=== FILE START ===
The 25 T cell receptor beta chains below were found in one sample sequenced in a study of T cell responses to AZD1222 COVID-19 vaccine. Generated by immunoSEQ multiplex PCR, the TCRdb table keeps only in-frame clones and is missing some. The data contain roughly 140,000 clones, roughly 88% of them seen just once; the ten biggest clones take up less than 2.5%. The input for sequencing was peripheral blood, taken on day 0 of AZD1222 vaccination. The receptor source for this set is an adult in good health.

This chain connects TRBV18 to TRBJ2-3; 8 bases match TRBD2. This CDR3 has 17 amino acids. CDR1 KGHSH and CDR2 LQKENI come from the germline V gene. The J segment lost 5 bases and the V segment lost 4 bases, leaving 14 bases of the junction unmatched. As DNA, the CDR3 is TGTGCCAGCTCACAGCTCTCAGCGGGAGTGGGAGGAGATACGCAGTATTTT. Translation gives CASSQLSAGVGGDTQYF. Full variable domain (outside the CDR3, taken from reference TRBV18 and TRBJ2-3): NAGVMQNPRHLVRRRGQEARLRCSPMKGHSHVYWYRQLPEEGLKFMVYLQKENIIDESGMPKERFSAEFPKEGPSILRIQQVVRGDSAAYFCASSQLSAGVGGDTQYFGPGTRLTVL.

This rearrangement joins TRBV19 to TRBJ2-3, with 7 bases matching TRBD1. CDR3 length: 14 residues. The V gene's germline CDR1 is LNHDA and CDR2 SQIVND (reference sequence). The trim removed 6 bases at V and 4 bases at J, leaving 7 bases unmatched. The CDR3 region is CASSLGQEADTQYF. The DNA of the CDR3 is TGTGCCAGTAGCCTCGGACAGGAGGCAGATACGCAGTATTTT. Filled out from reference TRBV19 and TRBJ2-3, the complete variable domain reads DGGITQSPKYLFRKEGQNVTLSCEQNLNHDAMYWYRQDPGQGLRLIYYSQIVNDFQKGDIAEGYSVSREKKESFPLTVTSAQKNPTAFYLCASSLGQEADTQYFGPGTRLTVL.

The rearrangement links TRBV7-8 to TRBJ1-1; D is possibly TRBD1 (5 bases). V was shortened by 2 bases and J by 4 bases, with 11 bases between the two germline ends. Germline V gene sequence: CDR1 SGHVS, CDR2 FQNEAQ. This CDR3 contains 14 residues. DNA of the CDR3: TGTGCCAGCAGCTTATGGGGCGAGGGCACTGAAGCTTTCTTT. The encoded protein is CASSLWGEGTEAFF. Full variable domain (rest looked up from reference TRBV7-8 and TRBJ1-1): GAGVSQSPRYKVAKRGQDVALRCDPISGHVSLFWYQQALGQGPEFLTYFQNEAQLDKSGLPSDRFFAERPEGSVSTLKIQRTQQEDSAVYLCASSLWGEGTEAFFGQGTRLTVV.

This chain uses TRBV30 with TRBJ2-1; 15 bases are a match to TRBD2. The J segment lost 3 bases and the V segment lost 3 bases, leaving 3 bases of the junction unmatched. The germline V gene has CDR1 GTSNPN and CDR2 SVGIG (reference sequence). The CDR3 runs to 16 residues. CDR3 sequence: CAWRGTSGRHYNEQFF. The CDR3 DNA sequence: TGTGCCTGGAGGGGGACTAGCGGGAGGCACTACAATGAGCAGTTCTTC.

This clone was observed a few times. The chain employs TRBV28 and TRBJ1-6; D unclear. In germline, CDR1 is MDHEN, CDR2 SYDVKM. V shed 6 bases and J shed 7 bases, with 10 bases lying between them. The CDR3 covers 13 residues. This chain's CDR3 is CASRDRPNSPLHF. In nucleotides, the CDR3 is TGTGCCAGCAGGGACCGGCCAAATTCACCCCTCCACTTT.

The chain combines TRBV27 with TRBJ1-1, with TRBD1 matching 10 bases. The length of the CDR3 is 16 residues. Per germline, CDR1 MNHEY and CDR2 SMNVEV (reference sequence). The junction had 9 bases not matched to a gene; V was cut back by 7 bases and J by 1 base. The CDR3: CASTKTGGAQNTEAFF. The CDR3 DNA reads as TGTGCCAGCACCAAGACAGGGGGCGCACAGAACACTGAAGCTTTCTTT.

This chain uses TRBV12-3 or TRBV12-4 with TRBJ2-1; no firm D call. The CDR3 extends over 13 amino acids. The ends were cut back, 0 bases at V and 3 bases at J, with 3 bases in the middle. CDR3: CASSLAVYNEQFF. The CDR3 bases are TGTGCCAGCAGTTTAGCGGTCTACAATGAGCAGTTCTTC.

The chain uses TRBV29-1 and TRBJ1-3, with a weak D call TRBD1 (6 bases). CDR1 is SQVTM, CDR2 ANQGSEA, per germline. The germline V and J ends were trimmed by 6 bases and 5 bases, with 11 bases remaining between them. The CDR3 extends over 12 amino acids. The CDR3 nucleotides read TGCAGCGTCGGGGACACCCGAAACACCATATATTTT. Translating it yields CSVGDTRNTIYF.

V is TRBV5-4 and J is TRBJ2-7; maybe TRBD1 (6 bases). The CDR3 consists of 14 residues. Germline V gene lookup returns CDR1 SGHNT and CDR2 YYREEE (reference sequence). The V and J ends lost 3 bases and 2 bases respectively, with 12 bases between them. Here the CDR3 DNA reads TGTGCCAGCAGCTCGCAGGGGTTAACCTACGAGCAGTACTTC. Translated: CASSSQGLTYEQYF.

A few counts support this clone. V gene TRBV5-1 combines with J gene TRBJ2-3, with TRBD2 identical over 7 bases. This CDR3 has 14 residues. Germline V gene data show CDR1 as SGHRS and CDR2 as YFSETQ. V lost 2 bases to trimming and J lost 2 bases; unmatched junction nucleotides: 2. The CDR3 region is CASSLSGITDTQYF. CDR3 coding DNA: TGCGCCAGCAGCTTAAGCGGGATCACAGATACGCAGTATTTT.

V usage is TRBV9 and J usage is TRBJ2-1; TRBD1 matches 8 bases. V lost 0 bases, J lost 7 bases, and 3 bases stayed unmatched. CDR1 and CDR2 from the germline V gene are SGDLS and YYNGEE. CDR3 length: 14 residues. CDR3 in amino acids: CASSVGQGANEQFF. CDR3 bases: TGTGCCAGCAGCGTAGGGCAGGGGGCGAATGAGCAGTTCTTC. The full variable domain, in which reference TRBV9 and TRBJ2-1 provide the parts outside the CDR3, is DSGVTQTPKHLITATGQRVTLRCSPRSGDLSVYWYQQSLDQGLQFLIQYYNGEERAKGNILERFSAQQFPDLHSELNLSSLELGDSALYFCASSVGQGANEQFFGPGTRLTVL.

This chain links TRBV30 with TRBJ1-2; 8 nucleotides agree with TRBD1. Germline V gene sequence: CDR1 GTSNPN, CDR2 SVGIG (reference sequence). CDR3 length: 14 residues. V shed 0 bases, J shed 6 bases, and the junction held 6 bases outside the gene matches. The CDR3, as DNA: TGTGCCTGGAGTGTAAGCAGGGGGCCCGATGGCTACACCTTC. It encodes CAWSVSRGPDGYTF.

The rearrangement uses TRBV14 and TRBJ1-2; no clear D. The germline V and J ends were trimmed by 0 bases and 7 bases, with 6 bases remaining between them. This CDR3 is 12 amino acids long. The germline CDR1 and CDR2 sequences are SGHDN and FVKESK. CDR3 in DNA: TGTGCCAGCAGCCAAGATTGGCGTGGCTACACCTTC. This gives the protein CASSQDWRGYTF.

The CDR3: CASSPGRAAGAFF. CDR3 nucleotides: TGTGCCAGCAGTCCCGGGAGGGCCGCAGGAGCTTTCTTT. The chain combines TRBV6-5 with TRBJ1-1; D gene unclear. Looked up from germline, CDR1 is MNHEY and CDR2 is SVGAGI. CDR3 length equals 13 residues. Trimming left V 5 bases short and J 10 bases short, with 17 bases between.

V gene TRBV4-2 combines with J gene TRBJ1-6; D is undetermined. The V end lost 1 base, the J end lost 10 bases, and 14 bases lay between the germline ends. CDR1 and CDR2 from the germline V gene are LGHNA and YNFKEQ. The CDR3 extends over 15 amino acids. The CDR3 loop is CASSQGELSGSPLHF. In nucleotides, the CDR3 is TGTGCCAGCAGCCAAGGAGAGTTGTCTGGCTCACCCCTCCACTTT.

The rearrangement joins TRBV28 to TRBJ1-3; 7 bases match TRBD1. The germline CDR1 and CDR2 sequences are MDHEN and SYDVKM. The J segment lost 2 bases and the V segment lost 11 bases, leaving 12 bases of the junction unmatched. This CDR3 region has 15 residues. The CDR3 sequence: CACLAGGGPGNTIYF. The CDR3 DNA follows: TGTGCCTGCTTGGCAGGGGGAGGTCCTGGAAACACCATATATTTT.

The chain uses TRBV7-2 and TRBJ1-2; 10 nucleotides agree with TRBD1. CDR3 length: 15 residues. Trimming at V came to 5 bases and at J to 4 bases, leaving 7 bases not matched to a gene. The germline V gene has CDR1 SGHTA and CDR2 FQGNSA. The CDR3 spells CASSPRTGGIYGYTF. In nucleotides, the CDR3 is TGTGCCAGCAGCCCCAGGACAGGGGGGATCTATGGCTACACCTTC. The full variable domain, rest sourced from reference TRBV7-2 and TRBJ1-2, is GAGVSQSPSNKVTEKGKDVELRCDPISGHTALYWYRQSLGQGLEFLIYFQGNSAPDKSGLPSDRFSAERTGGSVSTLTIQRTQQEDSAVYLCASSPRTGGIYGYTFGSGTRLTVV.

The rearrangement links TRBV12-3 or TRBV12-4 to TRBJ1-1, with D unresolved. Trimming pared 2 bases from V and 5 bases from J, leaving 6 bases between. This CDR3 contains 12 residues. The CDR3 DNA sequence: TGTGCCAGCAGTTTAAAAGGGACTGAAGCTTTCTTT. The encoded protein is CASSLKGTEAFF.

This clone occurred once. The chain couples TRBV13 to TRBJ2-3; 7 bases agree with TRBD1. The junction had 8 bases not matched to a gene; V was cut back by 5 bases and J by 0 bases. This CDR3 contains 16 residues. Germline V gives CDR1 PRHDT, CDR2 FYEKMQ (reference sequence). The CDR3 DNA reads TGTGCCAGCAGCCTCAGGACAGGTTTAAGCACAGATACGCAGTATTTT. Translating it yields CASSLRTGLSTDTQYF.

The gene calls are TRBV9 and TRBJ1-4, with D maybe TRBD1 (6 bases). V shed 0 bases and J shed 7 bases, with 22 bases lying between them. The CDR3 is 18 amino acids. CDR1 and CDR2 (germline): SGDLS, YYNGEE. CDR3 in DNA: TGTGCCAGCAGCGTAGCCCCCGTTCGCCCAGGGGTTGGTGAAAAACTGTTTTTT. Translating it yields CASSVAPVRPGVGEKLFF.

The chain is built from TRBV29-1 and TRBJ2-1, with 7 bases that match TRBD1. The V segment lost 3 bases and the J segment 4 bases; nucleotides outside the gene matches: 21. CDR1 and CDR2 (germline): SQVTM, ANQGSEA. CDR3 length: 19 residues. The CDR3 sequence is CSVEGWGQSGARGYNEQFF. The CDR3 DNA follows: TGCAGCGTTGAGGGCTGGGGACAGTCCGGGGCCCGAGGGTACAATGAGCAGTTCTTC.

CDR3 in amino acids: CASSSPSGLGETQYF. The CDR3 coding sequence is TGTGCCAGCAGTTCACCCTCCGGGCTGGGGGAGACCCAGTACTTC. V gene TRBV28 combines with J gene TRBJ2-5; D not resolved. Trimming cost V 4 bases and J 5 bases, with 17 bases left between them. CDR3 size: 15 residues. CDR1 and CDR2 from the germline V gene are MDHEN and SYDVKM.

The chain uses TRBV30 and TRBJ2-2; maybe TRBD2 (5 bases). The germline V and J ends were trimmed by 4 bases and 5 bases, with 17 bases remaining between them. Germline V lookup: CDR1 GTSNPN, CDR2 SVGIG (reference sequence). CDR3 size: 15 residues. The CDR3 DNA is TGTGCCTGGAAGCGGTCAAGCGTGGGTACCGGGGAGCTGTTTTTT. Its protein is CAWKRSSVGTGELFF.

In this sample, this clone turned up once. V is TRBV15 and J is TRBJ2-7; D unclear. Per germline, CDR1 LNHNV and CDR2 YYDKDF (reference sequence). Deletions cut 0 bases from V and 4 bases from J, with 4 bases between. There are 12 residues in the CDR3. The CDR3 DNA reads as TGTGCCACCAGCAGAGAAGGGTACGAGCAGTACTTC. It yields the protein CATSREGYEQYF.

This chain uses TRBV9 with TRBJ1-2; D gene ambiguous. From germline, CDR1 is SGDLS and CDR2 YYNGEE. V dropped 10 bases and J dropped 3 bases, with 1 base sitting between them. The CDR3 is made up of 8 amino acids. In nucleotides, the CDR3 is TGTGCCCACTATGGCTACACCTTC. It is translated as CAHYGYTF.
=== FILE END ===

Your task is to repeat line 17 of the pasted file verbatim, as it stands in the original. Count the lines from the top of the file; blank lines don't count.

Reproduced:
The rearrangement joins TRBV28 to TRBJ1-3; 7 bases match TRBD1. The germline CDR1 and CDR2 sequences are MDHEN and SYDVKM. The J segment lost 2 bases and the V segment lost 11 bases, leaving 12 bases of the junction unmatched. This CDR3 region has 15 residues. The CDR3 sequence: CACLAGGGPGNTIYF. The CDR3 DNA follows: TGTGCCTGCTTGGCAGGGGGAGGTCCTGGAAACACCATATATTTT.